New Zealand-grown papaya is now being studied to find out if an extract from its leaves could be an effective treatment for dengue fever. The leaves of the fruit grown at a Northland research orchard are a part of a clinical study at universities in the United Kingdom and Asia. The research is being led by Queenstown based company Fuller Young International.
According to Radio New Zealand, FYI managing director, Raymond Young, said that the research and development within new Zealand have been supported by Crown institutes, Plant and Food Research and Auckland based Callaghan Innovation. He said that papaya had long been used in traditional herbal remedies in tropical areas for illnesses associated with the mosquito-related virus. But the genesis is now being researched after a request from his Singapore-based daughter, who was concerned about the risks to her children from the dengue virus.
Young said that his daughter had heard that the fruit’s extract worked against the dengue virus after which they thought of trying some themselves. He added that his company started extracting compounds that show in early clinical studies to overcome the virus. Young said that because no one really knew what was in the leaf that made it an effective treatment for the virus, his company started to look into extracts and how to make it more efficient.
Once the New Zealand based firm found out what it was indeed effective, they began looking at methods of manufacturing. As papaya was hard to obtain, Young’s company also started to grow the fruit in Japan. Now, after a five-year investment, the firm has grown its first variety called the Wakatengu papaya in northern New Zealand. The Fuller Young International’s plantation reportedly holds about 700 trees and they are planted out in the spring and fruit and leaves are harvested before winter.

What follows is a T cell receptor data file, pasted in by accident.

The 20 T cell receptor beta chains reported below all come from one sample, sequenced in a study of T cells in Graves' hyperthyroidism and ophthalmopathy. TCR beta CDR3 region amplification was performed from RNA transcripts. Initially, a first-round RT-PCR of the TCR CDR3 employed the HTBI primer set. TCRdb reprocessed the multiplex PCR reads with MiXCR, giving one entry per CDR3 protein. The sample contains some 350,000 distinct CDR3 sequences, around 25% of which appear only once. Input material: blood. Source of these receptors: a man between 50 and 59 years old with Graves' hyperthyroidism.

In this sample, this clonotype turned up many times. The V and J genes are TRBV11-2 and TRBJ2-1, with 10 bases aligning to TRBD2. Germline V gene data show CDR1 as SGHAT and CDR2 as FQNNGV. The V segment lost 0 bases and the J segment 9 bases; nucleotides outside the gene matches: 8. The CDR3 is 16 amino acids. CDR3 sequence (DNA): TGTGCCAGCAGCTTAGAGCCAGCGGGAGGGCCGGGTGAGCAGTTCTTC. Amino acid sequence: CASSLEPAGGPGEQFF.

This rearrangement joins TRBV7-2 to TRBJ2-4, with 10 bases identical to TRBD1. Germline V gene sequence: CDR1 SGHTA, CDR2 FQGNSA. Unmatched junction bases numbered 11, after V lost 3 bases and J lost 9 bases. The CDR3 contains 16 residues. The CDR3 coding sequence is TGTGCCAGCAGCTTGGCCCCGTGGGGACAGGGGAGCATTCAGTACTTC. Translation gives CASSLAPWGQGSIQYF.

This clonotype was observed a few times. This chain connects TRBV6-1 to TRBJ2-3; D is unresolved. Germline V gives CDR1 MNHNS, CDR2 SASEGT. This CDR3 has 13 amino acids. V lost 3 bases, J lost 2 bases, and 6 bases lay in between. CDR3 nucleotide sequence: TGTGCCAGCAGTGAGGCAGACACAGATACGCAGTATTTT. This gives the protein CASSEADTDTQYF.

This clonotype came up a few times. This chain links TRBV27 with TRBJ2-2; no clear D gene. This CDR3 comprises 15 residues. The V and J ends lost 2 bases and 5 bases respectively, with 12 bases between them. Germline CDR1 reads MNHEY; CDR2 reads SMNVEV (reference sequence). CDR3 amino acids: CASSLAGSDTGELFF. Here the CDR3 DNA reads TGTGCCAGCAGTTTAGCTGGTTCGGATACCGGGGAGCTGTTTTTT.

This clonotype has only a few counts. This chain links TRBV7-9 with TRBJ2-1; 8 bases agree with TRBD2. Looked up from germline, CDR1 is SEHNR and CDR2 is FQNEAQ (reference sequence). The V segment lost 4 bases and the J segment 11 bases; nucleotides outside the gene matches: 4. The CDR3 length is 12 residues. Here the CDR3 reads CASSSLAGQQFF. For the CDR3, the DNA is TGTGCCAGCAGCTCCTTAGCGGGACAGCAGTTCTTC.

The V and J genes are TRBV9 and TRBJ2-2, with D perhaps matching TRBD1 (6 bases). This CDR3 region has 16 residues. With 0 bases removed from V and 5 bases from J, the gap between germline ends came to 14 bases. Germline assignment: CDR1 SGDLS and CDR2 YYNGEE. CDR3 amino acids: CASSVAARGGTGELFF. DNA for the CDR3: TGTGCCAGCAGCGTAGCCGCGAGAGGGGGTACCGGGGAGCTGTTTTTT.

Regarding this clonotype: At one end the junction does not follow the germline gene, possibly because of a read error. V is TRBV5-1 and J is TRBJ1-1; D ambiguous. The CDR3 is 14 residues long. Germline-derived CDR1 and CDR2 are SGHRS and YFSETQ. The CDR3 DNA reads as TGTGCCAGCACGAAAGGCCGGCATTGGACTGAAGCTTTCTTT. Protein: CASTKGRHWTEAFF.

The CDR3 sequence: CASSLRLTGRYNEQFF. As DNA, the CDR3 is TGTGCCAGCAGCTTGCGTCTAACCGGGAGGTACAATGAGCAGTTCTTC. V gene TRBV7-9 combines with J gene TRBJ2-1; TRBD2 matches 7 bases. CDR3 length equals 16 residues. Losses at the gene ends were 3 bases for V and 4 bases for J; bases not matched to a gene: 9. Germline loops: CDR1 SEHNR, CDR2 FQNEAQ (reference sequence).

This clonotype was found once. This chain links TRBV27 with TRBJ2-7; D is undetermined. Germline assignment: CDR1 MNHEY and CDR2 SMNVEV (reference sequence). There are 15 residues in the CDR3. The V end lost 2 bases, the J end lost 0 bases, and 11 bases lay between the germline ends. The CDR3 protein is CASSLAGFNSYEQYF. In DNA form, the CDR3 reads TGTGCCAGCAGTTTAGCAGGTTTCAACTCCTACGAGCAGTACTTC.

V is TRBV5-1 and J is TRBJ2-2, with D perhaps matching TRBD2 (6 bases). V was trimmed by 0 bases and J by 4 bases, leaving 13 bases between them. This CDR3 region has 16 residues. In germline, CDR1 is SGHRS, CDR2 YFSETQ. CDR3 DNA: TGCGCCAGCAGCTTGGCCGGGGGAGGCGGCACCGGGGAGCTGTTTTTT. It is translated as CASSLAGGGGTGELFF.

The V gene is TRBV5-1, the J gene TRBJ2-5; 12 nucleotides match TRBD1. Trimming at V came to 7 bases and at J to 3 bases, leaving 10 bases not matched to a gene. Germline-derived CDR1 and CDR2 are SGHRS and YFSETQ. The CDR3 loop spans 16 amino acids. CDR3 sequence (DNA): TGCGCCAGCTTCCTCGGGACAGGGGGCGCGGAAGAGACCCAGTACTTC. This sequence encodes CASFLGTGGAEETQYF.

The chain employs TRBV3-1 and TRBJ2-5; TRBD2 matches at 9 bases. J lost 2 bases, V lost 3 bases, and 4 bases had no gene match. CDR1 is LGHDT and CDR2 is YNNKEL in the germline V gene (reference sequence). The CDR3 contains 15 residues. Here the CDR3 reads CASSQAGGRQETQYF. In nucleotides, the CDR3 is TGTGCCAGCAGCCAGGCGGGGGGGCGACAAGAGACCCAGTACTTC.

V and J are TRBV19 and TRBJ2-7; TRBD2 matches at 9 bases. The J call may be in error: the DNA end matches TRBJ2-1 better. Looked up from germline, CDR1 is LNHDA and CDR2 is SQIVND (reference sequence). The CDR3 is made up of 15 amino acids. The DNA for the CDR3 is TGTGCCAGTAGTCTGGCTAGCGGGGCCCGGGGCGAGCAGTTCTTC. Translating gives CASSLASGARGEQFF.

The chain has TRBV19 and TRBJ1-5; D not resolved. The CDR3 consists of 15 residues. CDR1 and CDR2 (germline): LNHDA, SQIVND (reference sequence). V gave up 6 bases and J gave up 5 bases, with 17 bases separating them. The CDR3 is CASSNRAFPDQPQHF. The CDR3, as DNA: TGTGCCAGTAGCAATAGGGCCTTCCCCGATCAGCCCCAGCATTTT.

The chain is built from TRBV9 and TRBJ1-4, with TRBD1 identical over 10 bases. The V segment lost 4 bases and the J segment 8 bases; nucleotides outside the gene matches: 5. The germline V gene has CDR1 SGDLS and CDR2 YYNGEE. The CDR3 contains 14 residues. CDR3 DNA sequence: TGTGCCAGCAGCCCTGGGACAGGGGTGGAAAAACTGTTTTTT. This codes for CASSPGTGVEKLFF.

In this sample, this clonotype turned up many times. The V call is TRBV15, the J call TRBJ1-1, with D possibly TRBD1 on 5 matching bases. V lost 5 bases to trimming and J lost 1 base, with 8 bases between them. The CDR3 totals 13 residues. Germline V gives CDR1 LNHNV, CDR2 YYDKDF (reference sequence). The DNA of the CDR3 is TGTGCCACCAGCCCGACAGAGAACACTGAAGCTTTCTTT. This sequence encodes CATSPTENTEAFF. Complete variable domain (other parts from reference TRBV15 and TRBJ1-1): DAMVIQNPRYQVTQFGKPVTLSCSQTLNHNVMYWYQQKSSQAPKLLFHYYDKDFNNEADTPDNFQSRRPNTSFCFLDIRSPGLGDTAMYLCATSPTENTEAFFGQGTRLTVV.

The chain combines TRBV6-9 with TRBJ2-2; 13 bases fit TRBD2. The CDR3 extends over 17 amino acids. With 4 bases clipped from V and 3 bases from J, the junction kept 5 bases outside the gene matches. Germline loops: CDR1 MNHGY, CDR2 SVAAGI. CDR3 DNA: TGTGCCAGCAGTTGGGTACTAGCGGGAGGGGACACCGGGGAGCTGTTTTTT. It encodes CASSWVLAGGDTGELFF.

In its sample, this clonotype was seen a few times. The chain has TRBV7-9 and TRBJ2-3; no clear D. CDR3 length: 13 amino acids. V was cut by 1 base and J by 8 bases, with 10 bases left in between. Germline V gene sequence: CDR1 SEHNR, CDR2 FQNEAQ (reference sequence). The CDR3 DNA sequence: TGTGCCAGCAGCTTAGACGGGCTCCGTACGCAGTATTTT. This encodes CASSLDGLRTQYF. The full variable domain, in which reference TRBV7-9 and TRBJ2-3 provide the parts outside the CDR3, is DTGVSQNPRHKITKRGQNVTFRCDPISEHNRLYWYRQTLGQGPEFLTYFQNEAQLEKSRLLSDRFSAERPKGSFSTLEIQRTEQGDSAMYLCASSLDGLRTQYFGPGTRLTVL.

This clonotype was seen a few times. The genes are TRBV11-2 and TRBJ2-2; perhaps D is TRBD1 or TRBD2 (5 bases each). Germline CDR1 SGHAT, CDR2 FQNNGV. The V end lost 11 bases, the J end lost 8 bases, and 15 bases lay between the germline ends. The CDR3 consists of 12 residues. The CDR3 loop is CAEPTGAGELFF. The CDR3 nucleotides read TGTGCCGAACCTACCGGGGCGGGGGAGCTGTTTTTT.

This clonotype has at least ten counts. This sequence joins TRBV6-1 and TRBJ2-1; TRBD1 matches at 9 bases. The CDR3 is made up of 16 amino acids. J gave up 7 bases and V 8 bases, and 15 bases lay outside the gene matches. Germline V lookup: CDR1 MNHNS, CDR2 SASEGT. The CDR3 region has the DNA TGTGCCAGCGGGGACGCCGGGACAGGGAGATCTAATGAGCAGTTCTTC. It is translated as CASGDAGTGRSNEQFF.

While speaking to the media outlet, Young said that it was interesting that the compounds believed to be beneficial in treating the virus were more potent in the leaves of the crop grown in New Zealand than that grown in Japan. Additionally, he informed that his firm is also working on green papaya as they have discovered that some enzymes in the green fruit are very good at fighting some cancers and certain viruses. Young said that currently the company is processing it and the strength of the enzymes is being tested.
Now, New Zealand university will test the proteins and how they worked on certain cancers and viruses. The project has even attracted the government’s attention, however, Young said that it missed out in the Provincial Growth Fund in the previous term of government. The next step will be human trials to test the efficacy of the extract on the dengue virus, and the protocols have been written in conjunction with Otago University.